Leading-Edge Nuclear Stress Test Services at Valley Radiology
Nuclear stress tests are a valuable tool for
- Diagnosing and managing several heart conditions
- Guiding personalized treatment plans
- Promoting overall heart health
Whether you need a routine check-up, preventative screening, or diagnostic assessment, the skilled physicians at Valley Radiology are committed to providing patient-centered services that meet your unique needs.
Continue reading to understand why your cardiologist might recommend a nuclear heart test and what valuable insights it can provide for your heart health.
What Is a Nuclear Cardiac Stress Test?
A cardiac nuclear medicine heart scan is a test that uses a small dose of a radioactive substance, called a tracer, to track blood flow to the heart muscle and evaluate overall heart function.
During the nuclear heart test, you will use a treadmill or stationary exercise bike with several electrodes attached just below your left and right clavicle, on the lower edge of your rib cage, and at the level of the umbilicus (belly button) at the mid-clavicular line. These electrodes help your physician evaluate your heart’s response to physical activity by monitoring your heart rate, blood pressure, and electrocardiograms while you exercise.
Your physician takes measurements while you are at rest and when you reach your target heart rate for your age. This comparison helps identify whether you have significant blockages in your heart arteries.
Why Would My Cardiologist Order a Nuclear Stress Test?
A nuclear heart test, or nuclear heart scan, shows whether your heart muscle is getting enough blood flow and oxygen when working hard (under stress). Your physician or cardiologist may order this test to discover how well a treatment (e.g., prescription medicines, angioplasty, or heart surgery) works.
It can also show whether you are at high risk for heart disease or other heart complications.
What Does a Nuclear Cardiac Stress Test Show?
A nuclear medicine cardiac stress test shows heart problems like
- Congenital heart disease
- Congestive heart failure
- Coronary artery disease
- Heart valve disease
- Hypertrophic cardiomyopathy
You may be a candidate for a heart nuclear scan if you have symptoms of heart disease, including persistent
- Angina (chest pain)
- Arrhythmia (rapid or irregular heartbeat)
- Shortness of breath
- Lightheadedness or dizziness
How Long Does a Nuclear Stress Test Take?
If you have a nuclear heart test appointment, plan on being at the facility for about two to four hours.
The time needed for a heart stress test and acquiring needed images is about 60 minutes. However, additional time is required for the following preparation tasks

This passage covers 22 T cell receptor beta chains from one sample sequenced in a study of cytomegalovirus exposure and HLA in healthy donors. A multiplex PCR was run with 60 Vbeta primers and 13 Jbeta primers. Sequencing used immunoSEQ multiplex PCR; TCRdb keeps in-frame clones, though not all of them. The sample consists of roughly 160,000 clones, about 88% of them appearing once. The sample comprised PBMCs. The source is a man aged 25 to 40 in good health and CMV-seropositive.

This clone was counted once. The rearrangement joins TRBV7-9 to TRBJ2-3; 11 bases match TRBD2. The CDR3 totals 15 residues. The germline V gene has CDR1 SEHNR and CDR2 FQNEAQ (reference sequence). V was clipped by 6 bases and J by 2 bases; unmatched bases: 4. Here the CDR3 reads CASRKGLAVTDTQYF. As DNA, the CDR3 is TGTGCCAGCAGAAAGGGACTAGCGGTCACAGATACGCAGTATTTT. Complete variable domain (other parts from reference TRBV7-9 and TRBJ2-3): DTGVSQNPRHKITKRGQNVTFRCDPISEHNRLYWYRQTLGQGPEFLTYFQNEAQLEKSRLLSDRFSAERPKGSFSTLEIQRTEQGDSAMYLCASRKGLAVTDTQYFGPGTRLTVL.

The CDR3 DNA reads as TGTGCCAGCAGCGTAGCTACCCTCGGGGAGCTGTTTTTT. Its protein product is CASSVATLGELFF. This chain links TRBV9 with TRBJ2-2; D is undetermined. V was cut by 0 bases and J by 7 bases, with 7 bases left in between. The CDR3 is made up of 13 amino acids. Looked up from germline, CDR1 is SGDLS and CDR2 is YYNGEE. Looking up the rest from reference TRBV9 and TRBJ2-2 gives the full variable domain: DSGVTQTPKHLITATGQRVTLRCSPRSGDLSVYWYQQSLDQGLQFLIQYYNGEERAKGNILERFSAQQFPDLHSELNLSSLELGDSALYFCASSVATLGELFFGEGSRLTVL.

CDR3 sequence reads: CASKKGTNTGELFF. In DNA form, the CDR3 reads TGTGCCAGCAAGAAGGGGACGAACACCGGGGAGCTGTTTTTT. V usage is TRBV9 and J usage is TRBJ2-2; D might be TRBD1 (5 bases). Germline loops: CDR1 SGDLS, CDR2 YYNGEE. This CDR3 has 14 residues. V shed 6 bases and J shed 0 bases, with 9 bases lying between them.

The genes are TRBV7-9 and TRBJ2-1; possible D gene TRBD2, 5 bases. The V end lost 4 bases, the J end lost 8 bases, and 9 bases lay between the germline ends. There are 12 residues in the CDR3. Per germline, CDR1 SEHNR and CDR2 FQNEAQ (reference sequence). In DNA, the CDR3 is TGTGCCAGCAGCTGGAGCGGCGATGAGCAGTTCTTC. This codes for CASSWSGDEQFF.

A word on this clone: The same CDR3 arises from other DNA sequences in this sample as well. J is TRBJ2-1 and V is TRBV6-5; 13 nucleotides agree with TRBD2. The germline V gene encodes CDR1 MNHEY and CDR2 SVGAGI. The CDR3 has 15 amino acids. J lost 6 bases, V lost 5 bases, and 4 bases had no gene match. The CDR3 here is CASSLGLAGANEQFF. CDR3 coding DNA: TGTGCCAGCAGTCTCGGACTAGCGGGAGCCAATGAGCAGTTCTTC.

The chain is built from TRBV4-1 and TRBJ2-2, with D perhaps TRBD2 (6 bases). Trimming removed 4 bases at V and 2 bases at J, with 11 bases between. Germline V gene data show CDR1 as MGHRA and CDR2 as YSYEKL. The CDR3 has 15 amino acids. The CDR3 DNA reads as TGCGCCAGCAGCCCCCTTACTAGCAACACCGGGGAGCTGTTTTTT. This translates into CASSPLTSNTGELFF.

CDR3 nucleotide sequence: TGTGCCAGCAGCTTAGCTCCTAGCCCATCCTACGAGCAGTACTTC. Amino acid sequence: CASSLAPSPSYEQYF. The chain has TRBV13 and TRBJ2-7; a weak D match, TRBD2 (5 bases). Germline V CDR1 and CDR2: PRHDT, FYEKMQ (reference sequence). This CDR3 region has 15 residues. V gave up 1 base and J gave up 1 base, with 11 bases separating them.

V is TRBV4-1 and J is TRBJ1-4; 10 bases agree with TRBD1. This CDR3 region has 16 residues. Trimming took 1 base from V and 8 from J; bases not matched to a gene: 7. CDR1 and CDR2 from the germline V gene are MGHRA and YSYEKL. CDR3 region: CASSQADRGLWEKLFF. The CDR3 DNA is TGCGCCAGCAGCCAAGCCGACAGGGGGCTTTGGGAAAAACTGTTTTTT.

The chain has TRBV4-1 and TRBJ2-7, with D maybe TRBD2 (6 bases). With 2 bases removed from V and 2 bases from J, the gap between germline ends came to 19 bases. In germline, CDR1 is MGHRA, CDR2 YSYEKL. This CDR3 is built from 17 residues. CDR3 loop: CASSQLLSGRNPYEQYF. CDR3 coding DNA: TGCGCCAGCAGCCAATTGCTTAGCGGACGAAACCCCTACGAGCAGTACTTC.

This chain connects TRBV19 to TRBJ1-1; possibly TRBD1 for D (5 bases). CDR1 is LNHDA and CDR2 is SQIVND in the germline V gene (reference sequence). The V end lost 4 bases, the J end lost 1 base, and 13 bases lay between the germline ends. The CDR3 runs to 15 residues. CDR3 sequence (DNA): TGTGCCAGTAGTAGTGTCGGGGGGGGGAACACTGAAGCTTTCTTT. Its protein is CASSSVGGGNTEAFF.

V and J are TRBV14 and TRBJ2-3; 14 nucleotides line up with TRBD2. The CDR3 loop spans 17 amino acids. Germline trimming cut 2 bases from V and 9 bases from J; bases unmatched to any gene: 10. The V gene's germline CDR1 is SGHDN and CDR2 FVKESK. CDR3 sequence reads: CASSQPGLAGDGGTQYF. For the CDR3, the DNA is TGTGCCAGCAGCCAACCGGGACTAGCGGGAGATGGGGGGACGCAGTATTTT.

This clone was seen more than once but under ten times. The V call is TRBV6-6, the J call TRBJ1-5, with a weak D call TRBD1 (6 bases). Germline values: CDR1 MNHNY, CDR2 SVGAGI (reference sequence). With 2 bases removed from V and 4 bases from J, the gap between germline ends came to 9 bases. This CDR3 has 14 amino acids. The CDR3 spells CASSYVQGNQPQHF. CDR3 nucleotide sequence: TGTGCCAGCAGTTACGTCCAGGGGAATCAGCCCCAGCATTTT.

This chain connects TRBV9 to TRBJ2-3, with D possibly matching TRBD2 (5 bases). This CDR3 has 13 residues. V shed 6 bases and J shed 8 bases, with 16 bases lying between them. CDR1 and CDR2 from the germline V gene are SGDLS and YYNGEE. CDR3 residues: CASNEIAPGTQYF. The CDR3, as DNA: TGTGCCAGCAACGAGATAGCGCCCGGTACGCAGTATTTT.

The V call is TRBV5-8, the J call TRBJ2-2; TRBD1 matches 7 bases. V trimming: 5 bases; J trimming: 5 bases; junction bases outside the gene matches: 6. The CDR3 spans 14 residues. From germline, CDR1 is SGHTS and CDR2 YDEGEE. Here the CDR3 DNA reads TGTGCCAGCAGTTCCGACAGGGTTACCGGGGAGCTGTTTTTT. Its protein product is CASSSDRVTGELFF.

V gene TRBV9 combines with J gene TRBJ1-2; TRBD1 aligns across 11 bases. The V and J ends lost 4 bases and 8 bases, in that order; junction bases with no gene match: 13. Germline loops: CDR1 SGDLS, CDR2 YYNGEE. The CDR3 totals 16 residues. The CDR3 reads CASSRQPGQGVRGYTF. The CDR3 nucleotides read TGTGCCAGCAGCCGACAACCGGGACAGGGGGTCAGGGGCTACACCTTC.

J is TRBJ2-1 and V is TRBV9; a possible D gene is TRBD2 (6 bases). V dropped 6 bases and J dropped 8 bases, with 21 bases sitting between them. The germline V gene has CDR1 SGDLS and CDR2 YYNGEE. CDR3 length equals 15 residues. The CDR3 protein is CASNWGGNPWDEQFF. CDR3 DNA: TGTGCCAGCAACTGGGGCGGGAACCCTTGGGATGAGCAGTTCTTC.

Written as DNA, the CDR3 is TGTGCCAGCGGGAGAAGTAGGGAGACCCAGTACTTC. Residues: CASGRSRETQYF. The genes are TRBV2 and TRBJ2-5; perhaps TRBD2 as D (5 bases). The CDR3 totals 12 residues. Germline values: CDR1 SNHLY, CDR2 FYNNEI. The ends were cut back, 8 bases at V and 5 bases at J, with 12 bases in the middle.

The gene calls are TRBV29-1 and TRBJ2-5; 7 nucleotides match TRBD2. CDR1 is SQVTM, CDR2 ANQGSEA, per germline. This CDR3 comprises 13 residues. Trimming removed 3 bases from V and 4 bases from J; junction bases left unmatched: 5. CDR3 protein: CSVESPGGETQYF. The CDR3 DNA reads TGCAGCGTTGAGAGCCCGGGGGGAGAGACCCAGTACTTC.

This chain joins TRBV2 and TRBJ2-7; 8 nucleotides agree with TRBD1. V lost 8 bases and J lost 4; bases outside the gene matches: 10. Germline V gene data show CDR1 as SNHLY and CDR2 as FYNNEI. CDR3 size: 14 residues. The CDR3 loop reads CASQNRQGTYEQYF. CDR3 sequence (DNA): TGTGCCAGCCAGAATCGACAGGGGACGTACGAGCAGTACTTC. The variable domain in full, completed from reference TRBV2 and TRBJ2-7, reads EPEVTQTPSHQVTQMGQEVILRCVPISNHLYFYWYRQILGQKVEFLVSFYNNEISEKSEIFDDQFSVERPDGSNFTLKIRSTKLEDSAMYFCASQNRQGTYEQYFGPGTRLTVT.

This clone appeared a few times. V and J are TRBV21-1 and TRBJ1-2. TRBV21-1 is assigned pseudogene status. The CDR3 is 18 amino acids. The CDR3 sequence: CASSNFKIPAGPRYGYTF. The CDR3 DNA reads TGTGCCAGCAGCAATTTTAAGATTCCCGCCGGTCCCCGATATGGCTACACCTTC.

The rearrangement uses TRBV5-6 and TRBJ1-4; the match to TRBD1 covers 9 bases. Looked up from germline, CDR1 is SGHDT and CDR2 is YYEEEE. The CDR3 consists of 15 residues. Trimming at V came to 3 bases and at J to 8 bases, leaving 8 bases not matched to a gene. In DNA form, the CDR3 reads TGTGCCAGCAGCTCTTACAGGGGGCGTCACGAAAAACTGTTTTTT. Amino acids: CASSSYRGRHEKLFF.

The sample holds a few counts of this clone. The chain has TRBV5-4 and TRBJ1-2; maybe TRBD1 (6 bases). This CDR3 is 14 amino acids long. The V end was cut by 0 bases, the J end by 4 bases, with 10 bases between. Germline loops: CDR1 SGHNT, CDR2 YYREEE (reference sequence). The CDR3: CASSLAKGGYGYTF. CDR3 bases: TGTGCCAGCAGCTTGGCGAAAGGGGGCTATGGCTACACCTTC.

- Tracer injection
Your technician or radiologist will inject a mild radioactive substance, or tracer, into your vein. It is used to highlight problem areas in the heart muscle. The tracer travels through the bloodstream, and healthy heart muscle absorbs it. Damaged areas or areas with inadequate blood flow do not absorb the tracer. These areas look different on the imaging scans, allowing physicians to pinpoint the problem areas.
- Waiting period
The tracer needs 10-60 minutes to circulate through your body, depending on the radioactive substance used. During this time, you may lie or sit down and rest comfortably.
- Exercise (approximately 7-12 minutes)
Before your nuclear heart test, you will walk on a treadmill or cycle on a stationary exercise bike until you reach your target heart rate (approximately 85% of the maximum heart rate predicated for your age). To help you reach your target heart rate, the speed, incline, and resistance will increase every three minutes for up to 15 minutes.
Nuclear Cardiology Preparation
If you’ve been referred for a cardiac nuclear scan, here are some things you’ll need to do ahead of time to prepare
- Begin fasting the night before the test.
- Avoid all products with caffeine for 24 hours before the test.
- Drink only water on the morning of your test.
- Continue taking all prescription and over-the-counter medications, supplements, and vitamins. Be sure to provide your doctor with a medication list before your appointment.
- Refrain from drinking for two to hours before the test.
- Dress comfortably in exercise clothing and sneakers for walking or running.
Delivering Premier Nuclear Stress Testing and Imaging Services in Fayetteville and Angier, NC
Our dedicated team offers leading-edge nuclear medicine scans and imaging solutions, including the heart nuclear test, as an integral part of a comprehensive health evaluation.
Please note that a doctor’s referral is required for all nuclear heart tests and all other services except mammograms.